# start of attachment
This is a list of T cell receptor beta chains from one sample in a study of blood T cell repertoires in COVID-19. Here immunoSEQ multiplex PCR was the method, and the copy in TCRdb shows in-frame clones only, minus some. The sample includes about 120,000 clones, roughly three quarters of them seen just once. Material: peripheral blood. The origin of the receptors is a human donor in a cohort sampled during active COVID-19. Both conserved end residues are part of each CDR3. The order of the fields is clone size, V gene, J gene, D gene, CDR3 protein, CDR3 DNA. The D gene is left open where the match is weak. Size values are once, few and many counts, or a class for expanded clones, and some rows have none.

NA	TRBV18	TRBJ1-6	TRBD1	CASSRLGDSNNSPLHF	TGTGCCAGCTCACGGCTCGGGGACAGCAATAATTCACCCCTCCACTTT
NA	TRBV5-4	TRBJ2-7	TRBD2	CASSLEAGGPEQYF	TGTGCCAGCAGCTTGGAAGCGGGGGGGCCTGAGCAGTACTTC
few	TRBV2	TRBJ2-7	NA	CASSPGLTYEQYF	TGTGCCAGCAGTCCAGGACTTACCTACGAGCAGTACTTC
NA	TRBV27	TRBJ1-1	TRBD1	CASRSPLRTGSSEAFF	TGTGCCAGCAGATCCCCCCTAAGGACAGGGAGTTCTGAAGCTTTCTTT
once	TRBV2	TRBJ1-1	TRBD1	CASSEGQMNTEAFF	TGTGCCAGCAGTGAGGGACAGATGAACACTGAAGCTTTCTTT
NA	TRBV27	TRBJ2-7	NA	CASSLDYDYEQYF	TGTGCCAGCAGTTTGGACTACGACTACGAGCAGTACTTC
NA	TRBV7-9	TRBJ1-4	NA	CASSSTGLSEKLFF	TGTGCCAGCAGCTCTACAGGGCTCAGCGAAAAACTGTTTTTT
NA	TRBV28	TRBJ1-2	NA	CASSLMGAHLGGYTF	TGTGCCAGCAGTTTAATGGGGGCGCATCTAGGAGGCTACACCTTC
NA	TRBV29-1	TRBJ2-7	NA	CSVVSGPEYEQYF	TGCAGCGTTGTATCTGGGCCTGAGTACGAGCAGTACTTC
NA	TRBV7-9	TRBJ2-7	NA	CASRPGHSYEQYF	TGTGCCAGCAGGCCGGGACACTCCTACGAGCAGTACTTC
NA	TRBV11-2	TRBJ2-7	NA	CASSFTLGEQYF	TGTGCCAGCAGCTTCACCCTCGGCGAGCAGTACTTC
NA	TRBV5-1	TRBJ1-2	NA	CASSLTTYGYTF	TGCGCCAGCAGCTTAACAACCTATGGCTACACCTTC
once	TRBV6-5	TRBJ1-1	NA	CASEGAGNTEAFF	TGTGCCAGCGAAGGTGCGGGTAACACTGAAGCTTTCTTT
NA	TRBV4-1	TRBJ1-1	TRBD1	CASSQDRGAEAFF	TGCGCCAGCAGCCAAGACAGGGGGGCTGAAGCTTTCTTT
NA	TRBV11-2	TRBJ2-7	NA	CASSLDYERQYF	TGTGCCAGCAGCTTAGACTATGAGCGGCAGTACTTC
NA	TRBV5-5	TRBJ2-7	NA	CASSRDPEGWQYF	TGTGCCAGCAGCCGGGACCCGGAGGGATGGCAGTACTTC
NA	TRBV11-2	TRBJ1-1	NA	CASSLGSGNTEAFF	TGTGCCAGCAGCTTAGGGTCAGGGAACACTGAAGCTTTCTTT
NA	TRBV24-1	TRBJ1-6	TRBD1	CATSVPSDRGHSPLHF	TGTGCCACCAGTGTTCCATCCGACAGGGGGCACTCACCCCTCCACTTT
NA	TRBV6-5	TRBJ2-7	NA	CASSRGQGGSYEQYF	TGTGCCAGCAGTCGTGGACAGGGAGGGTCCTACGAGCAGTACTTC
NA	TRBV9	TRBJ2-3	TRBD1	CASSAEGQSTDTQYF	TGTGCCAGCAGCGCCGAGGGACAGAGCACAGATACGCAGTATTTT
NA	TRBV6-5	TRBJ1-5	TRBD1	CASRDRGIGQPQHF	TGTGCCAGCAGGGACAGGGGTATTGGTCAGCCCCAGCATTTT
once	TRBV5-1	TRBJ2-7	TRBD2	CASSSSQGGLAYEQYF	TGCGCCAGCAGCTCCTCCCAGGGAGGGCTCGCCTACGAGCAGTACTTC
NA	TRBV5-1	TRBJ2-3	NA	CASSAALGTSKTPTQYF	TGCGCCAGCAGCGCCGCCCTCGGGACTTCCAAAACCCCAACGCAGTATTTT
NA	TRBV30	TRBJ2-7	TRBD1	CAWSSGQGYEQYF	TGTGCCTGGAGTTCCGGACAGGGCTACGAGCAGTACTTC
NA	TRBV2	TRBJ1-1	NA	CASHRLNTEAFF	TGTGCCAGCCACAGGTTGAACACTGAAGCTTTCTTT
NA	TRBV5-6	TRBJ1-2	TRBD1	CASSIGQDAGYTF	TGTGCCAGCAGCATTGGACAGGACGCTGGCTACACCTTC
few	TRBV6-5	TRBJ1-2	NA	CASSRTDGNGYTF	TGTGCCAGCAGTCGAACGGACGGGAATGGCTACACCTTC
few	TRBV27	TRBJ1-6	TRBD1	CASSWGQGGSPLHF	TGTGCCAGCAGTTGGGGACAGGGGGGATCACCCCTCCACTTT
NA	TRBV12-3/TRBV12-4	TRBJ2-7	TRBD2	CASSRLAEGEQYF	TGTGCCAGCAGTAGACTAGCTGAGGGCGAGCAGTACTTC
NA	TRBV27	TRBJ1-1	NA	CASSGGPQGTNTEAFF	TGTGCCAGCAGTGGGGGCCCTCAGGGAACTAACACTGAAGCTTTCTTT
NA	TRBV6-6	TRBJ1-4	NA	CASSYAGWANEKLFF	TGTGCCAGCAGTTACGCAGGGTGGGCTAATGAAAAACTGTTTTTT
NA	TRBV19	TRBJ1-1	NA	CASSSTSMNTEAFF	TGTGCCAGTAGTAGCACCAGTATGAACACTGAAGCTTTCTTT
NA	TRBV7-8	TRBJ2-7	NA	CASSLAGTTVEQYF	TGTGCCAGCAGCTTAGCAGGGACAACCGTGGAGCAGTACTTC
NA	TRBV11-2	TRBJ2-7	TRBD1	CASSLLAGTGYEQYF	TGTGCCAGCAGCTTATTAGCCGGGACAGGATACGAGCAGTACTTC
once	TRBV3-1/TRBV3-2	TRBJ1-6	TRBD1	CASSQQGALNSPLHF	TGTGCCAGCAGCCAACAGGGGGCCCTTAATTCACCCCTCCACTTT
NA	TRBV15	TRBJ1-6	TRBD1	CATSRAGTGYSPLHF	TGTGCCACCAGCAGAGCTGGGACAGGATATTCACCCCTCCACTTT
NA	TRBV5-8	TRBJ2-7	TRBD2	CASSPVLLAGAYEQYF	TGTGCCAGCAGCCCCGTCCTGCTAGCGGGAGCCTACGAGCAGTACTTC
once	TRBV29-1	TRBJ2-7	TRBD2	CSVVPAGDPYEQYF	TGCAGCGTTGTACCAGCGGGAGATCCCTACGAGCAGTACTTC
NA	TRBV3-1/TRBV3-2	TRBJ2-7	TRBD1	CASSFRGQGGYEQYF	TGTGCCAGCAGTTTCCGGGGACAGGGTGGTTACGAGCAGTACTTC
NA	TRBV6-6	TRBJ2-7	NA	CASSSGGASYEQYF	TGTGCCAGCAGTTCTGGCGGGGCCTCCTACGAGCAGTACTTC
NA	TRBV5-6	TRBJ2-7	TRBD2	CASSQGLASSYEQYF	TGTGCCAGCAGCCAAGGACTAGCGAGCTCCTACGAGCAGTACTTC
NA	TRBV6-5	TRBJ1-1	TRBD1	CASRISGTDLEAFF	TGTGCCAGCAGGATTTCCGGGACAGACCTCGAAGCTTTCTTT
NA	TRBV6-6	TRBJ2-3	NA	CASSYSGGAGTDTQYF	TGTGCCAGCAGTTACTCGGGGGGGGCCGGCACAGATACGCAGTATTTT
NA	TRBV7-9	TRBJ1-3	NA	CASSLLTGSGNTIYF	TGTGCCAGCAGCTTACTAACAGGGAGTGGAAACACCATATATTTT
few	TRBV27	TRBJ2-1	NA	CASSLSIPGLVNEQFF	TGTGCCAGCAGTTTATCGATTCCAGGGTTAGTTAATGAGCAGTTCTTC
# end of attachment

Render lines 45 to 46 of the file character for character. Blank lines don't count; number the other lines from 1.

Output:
NA	TRBV7-9	TRBJ1-3	NA	CASSLLTGSGNTIYF	TGTGCCAGCAGCTTACTAACAGGGAGTGGAAACACCATATATTTT
few	TRBV27	TRBJ2-1	NA	CASSLSIPGLVNEQFF	TGTGCCAGCAGTTTATCGATTCCAGGGTTAGTTAATGAGCAGTTCTTC